Renewables

Norway’s Equinor looking into offshore wind in Greece

Black Sea offshore wind potential

Photo: Equinor

Published

April 12, 2019

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Published:

April 12, 2019

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Norway’s oil and wind energy company Equinor is in an early stage of identifying opportunities concerning offshore wind in Greece, according to a statement from the company, formerly Statoil.

“Due to excellent wind conditions offshore, deep waters and the strong industrial/yard and maritime tradition Greece is well positioned to become an important area for floating offshore wind. We are hopeful that there will be a business case for floating offshore wind in Greece,” Eskil Eriksen, press spokesperson at Equinor, said in a statement to Balkan Green Energy News, adding that the company is “still in an early stage in identifying opportunities within offshore wind in Greece.”

The statement follows the Greek media reports according to which the Norwegian and Greek governments are in talks on a floating wind farm in the Aegean Sea.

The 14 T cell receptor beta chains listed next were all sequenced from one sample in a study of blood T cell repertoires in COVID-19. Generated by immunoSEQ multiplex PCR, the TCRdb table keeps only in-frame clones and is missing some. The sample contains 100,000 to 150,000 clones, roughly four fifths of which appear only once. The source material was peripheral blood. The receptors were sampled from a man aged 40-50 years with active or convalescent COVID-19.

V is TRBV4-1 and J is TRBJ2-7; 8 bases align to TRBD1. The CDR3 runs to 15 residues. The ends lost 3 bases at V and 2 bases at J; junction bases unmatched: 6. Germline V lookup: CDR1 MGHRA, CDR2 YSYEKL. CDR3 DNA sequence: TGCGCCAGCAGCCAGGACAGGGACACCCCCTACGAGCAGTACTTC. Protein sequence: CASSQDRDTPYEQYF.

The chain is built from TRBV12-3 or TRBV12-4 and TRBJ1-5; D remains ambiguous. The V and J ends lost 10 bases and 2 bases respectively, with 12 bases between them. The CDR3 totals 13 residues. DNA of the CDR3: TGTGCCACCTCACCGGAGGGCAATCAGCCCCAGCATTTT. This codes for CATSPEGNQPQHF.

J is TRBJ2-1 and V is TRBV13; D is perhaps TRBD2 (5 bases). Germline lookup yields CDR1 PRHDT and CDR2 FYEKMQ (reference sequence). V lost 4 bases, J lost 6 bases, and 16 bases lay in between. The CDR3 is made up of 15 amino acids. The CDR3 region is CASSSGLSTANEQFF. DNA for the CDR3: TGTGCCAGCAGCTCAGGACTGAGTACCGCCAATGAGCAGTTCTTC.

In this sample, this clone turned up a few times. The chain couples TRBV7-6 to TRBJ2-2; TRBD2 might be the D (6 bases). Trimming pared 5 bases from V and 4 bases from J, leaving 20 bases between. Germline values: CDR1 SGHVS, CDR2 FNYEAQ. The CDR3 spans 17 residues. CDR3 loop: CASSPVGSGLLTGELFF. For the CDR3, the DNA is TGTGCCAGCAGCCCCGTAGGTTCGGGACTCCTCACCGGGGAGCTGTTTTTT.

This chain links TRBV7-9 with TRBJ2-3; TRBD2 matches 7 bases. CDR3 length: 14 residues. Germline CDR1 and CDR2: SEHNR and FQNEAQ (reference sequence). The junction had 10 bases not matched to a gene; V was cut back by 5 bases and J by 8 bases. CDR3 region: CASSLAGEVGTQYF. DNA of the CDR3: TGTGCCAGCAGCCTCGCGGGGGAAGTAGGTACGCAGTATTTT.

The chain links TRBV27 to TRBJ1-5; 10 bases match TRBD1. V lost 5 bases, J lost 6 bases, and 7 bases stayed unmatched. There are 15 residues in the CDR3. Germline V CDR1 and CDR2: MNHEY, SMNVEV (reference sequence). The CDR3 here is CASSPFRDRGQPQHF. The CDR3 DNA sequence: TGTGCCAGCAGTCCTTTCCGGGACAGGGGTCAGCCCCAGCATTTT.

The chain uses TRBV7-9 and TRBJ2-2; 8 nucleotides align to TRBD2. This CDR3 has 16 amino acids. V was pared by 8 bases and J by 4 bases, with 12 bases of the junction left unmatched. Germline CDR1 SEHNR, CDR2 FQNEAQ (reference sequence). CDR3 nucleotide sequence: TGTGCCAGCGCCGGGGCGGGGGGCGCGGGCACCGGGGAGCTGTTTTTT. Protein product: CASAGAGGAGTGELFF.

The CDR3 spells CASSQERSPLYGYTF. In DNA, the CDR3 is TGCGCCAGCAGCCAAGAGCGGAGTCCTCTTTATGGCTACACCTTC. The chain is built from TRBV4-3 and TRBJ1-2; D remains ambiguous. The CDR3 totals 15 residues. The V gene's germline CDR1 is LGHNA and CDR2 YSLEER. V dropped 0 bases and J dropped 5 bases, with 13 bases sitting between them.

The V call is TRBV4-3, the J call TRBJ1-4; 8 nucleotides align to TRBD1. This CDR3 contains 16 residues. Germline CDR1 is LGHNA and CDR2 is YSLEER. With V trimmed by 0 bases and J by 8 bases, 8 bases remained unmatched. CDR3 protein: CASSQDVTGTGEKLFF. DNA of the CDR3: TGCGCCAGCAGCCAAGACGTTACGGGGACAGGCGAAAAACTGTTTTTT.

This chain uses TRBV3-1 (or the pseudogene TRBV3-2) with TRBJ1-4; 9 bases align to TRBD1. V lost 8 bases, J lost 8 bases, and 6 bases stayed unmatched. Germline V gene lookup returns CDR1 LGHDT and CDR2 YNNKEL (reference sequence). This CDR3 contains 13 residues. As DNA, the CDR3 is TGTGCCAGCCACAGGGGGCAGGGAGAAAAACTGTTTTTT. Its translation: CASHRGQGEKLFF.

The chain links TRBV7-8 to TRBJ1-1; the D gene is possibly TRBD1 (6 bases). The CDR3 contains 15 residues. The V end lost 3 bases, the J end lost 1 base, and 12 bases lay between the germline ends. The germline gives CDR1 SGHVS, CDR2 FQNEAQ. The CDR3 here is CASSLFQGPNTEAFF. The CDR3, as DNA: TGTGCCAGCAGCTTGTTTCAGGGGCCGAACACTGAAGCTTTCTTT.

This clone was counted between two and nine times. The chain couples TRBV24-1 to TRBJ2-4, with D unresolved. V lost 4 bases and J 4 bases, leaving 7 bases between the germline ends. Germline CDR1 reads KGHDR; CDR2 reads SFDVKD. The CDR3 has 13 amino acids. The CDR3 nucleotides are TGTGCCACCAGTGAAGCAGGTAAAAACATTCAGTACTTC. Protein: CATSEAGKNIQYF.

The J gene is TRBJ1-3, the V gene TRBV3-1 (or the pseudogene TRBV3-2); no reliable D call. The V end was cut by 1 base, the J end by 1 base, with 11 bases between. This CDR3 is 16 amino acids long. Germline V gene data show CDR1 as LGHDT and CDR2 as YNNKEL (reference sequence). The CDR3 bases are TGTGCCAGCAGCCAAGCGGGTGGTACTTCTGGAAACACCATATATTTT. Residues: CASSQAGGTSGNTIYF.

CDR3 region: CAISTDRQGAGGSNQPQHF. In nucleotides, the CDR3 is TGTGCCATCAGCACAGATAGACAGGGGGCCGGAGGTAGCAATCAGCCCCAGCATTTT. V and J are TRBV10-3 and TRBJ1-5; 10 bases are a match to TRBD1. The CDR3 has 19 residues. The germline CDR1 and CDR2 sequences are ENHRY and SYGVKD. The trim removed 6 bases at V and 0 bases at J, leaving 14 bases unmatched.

According to the Athens News Agency, the investment plan has been discussed between the Norwegian ambassador to Greece and the Greek government, Greek Reporter wrote.

The project would be located in the center of the Aegean Sea and would be capable of serving up to 40,000 households, according to the report.

Despite Greece’s major wind power potential, the local floating wind turbine market has remained stagnant since 2010.

“Close to 80% of the oceans resource potential is in deep waters. That’s ideal for floating offshore wind power”

Equinor’s portfolio includes both bottom-fixed and floating wind farms

Equinor is involved in a number of significant wind projects worldwide, including four in the UK, one in Germany, and one in the US.

The Hywind Scotland wind farm employs floating wind turbines

Three of its UK wind farms employ conventional, bottom-fixed turbines, while the Hywind Scotland wind farm, majority owned by Equinor and minority owned by the United Arab Emirates’ (UAE) Masdar, employs floating wind turbines.

“Close to 80% of the oceans resource potential is in deep waters. That’s ideal for floating offshore wind power,” according to Equinor’s website.

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